• The Heritage Network
    • Resize:
    • A
    • A
    • A
  • Donate
  • Tales of the Red Tape #29: Drowning in New Regulations

    Some 120 regulations taking effect in the past year require enhanced accommodations for disabled individuals at 65 different types of public and private facilities—encompassing 7 million privately owned sites and 80,000 units of state and local government—including stadiums; convention centers; auditoriums; airport terminals; public parking facilities; theaters and concert halls; jails; prisons; bowling alleys; fishing piers; amusement parks; hotels, motels, and spas; restaurants; stores; health care clinics; and office buildings (to name a few).

    All of which will cost more than $1 billion annually for each of the next 15 years, according to the Department of Justice (DOJ), which also admits that “facilities or users may incur costs in areas that are not quantified.”

    Indeed. The agency’s cost calculation doesn’t capture the teeth-grinding aggravation that typically ensues when one is forced to deal with the federal bureaucracy. Hoteliers are an unfortunate example.

    The new rules require (for the first time) that swimming pools, wading pools, and spas—some 300,000 of them—be made “accessible” for the disabled. But the folks who actually own the pools have no say in how to comply. On the contrary, the government dictates every detail (e.g., “A transfer space of 60 inches minimum by 60 inches minimum with a slope not steeper than 1:48 shall be provided at the base of the transfer platform surface and shall be centered along a 24 inch minimum side of the transfer platform.”)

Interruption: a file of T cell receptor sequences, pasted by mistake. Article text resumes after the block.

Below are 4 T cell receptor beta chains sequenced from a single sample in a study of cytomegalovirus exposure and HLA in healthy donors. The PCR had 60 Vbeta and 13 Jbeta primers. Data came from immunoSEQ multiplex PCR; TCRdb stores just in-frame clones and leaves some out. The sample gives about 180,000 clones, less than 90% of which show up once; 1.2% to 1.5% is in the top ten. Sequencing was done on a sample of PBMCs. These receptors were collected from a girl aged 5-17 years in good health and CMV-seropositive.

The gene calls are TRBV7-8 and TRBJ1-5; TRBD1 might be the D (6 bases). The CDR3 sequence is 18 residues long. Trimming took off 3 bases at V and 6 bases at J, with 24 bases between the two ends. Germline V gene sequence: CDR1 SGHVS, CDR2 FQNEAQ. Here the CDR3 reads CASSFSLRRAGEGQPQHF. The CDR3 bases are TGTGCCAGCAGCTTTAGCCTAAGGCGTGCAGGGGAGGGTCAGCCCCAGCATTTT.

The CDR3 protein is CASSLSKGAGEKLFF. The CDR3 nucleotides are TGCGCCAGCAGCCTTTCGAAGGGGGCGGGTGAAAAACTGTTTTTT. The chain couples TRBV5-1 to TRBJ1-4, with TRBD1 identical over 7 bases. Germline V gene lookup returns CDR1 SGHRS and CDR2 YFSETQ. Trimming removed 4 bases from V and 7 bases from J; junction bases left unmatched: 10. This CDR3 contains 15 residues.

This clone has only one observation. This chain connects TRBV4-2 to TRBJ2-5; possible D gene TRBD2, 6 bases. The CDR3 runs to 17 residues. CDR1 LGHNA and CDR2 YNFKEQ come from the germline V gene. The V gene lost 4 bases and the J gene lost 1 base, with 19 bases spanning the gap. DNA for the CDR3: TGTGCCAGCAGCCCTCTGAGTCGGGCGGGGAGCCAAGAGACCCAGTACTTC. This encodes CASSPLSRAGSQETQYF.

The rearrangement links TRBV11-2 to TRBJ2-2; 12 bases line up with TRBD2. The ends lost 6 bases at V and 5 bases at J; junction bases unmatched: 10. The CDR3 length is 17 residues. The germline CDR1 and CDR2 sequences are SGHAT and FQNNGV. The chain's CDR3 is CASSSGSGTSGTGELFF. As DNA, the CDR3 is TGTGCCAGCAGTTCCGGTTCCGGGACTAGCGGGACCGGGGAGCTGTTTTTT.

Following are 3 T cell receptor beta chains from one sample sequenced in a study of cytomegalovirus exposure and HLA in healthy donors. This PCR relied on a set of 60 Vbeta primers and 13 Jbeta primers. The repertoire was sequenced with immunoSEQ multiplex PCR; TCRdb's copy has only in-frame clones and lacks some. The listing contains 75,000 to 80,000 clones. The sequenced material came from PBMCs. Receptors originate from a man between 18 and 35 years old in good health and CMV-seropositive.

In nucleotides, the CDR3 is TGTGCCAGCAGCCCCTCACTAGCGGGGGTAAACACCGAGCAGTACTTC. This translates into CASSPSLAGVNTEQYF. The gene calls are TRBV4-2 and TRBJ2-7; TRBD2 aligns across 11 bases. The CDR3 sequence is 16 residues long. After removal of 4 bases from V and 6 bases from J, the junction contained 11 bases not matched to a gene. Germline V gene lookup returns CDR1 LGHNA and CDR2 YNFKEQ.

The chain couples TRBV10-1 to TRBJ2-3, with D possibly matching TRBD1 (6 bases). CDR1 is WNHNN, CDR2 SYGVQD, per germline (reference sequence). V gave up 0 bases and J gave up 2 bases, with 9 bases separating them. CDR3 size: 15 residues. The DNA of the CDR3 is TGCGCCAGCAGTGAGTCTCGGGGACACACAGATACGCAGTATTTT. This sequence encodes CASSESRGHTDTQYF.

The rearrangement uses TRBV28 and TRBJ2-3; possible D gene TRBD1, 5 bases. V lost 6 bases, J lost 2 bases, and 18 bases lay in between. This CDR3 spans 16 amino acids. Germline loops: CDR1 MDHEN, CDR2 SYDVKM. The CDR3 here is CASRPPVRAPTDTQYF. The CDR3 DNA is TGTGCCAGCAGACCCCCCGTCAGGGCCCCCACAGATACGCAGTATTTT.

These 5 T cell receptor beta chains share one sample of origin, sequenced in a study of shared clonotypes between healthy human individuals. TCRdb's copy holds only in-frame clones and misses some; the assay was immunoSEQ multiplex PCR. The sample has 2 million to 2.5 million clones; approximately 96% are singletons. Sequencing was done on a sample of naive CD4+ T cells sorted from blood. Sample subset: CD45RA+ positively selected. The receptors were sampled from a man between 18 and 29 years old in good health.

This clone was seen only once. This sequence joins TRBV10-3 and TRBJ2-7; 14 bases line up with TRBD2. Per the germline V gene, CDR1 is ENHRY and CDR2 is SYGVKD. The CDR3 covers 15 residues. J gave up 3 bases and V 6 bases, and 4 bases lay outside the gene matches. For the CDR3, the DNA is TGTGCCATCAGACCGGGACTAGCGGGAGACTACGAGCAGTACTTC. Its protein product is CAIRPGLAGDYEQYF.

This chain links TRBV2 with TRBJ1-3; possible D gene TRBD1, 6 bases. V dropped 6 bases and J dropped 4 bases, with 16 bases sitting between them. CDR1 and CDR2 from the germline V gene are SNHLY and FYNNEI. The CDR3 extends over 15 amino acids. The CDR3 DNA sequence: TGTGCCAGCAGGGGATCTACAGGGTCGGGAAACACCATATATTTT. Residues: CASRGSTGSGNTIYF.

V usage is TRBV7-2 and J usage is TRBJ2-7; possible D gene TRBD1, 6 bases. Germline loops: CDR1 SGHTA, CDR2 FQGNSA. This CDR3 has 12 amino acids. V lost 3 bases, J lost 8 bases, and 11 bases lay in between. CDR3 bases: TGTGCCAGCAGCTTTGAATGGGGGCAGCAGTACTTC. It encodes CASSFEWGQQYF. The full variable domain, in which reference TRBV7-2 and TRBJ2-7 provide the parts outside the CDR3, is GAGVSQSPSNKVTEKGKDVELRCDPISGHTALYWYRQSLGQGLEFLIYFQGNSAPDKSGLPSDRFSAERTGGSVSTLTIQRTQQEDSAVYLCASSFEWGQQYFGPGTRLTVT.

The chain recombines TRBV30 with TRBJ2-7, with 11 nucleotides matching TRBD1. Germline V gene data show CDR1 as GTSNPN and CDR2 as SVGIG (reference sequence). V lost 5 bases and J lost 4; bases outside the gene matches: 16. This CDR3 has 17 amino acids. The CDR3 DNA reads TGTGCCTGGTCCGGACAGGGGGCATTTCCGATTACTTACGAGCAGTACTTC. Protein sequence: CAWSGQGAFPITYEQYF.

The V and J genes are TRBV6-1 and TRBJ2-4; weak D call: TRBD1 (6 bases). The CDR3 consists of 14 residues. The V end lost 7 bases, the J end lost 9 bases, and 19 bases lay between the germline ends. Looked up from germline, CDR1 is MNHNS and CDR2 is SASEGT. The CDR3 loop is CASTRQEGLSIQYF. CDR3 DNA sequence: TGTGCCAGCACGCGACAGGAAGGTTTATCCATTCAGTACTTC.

These regulations were published on September 15, 2010, after a rulemaking that stretched six years. Shortly thereafter, manufacturers began furious production of the various components needed to retrofit pools. Hotels and the like were racing to meet the compliance deadline despite lacking clarity on key elements of the regulation.

    The DOJ issued a “technical assistance document” in January that served only to confuse matters even worse. In its guidance, the agency stated that pool “lifts” had to be fixed to pool decks—i.e., portable lifts would not meet the standard.

    This was news to the hoteliers, who pointed out that the original rules made no such distinction and, consequently, thousands of retrofit components became unusable. After several Members of Congress complained, the DOJ extended the compliance deadline by 60 days—until May 15, 2012—and issued a request for comments on the rules from the pool industry.